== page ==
Design and the new philanthropists

For Bernard Arnault, chairman and CEO of LVMH Group, Frank Gehry’s astonishing sail-like, glass structure for the Fondation Louis Vuitton in Paris is ‘a dream come true’, as he writes in his preface to a book on the story of the building. “Because he is one of the great architects of our time,” Arnault says, “I knew that Frank Gehry would rise to this challenge and create a project that was emblematic of the architecture of the 21st century.” The rest is history. Now one of the great iconic cultural buildings in the world, it attracts huge visitor numbers.


Guggenheim Museum Bilbao © Sydney Pollack.

Opening soon will be another Gehry building, the Luma Tower in Van Gogh’s city of Arles. It is the ‘dream’ of art collector and founder of the Luma Foundation Maja Hoffmann, who funded the building completely herself. For her, the thrill is about creativity. She is quoted in the Financial Times as saying: “I’m so much more interested in seeing work take shape than acquiring something already made. I didn’t want to do just a museum. I took the liberty of using my money to do something I really believe in.”

The Luma Tower will join the Walt Disney Concert Hall in Los Angeles; the Guggenheim Museum in Bilbao, Spain; the Weisman Art Museum, Minnesota; and the Dr Chau Chak Business School in Sydney, Australia. All were designed by the Pritzker Prize-winning Los Angeles-based architect: all were made possible by large-scale philanthropic gifts; all have become famous iconic works of architecture; and all are known by the name of the major philanthropic donor, or the business they represent.

Now, as Gehry turns 90 years of age, a new project is on the table and seeking a philanthropic backer. What could be the architect’s ‘swansong’, Gehry has drawn up designs for a concert hall for London, in Wimbledon. 

The vision is for a state-of-the-art, acoustically superb 1,250-seat main concert hall, and 350-seat second space to serve music of all genres, to welcome the world’s great performing artists to be heard at their best. Gehry has already committed to the project, having produced outline plans and models for the Wimbledon Hall. “Concert-hall projects are the most exciting for me… I love the people, I love the challenge of it… I love music more almost than life itself. Having someone come to me with a concert-hall project, my eyes light up. I’m in!” he enthuses.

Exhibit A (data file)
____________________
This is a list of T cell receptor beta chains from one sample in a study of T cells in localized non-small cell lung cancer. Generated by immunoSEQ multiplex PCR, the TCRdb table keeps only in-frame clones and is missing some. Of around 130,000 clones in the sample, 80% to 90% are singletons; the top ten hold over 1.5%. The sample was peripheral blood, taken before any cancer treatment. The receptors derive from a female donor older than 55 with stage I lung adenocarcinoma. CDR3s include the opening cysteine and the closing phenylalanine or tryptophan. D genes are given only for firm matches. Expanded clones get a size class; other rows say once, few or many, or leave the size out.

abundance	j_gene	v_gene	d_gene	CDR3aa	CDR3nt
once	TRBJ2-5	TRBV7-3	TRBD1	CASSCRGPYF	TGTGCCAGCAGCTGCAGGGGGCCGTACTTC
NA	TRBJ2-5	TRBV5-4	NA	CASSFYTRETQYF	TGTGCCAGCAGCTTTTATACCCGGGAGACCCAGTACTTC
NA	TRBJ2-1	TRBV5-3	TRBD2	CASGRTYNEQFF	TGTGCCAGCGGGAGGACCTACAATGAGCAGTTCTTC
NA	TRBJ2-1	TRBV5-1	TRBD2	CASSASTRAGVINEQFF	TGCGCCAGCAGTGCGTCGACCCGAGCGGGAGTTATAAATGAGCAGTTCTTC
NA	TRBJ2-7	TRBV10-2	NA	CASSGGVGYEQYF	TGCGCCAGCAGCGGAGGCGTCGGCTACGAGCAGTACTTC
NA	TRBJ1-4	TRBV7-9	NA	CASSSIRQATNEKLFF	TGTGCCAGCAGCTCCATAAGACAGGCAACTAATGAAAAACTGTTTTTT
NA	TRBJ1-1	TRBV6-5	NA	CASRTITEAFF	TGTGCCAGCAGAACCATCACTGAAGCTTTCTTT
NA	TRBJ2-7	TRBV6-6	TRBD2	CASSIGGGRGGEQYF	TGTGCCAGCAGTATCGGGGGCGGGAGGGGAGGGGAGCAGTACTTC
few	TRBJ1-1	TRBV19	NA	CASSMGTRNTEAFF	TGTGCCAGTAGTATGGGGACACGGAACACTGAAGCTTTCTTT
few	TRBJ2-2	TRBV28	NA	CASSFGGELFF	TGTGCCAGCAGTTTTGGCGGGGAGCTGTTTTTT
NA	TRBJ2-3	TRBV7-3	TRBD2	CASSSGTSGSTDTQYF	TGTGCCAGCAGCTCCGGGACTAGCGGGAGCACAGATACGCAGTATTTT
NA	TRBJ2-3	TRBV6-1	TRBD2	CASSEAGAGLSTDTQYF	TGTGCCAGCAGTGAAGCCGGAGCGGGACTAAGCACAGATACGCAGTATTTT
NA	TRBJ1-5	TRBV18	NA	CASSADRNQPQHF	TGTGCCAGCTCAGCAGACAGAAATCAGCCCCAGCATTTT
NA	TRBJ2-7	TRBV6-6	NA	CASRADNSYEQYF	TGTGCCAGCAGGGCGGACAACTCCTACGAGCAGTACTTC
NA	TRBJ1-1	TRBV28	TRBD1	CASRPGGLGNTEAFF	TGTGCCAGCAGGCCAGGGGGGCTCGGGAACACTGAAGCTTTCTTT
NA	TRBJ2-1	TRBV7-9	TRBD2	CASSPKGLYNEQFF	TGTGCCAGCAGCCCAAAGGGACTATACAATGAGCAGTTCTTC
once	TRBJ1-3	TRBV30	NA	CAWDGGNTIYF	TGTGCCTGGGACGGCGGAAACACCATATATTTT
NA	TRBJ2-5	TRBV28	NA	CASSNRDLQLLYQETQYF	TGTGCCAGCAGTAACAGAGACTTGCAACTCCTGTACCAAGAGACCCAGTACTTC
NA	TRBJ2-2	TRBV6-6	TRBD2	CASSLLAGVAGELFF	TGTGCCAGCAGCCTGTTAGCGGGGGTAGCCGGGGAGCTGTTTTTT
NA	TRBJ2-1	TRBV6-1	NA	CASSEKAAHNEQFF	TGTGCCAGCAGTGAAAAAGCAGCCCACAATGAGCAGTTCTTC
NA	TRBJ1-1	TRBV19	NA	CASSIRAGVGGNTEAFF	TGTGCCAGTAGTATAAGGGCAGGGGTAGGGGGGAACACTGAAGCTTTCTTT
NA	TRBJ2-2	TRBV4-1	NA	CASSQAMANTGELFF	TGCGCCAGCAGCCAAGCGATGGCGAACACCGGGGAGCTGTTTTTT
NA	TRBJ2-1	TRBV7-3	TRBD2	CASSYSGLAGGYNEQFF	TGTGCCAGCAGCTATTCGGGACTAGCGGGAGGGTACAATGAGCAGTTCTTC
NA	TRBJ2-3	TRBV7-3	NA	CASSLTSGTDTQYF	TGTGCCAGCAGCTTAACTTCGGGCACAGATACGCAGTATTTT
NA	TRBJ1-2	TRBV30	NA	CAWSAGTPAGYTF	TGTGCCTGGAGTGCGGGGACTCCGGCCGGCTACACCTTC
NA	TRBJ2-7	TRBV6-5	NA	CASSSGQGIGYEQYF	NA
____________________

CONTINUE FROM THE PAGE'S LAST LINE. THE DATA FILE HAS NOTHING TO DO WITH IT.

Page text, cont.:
The construction cost has been put at around £65 million. A site has been found: the Hartfield Road car park in Wimbledon town centre, next to another shopping complex that a property company is hoping to redevelop. 

Gehry says the location of Wimbledon is very important. “Because it’s not in the centre of London there is an opportunity to be less precious, it has an opportunity to be more focussed on making music and make the relationship with people and the community, and making it a place that people even from further away will want to come to.”

““If you make a place for music that people want to go to, the proper room, that they feel … they will come from everywhere.  There ain’t many of those places,” he adds. “We had no idea when we did [The Guggenheim Museum] Bilbao that it would bring in billions of euros to the community.”

Anthony Wilkinson, a former LA-based film-maker who is driving the Wimbledon project, is in discussions with a developer. His vision is for the project to be integral to the area. “The building should hum throughout the day. I want it to be in the centre of the community.”

Wilkinson has recruited dancer Darcey Bussell, who lives locally, and conductor Esa-Pekka Salonen to be patrons of the project.

“To have a Frank Gehry-designed concert hall in Wimbledon would be a total transformation of London concert life. It would have a global effect. With these buildings the influence goes beyond the art form,” says Salonen.

Wimbledon has been short of a major performance venue since the 1,500-seat town hall was sacrificed for a shopping mall more than 30 years ago. The local council promised to replace it, but it never materialised.

Wimbledon is known not only for the excellence of its tennis championships, but also as a thriving cultural suburb, with an International Music Festival attracting the finest artists from around the globe; a Bookfest; and a children’s theatre.

Two of the major London orchestras are keen to have a performing residency at the Wimbledon Hall. As David Whelton, former CEO of the Philharmonia Orchestra, says: “London… badly needs a good-size hall with good acoustics. It has five major orchestras and 40 professional chamber orchestras but nowhere an audience can experience great music as it should be heard.”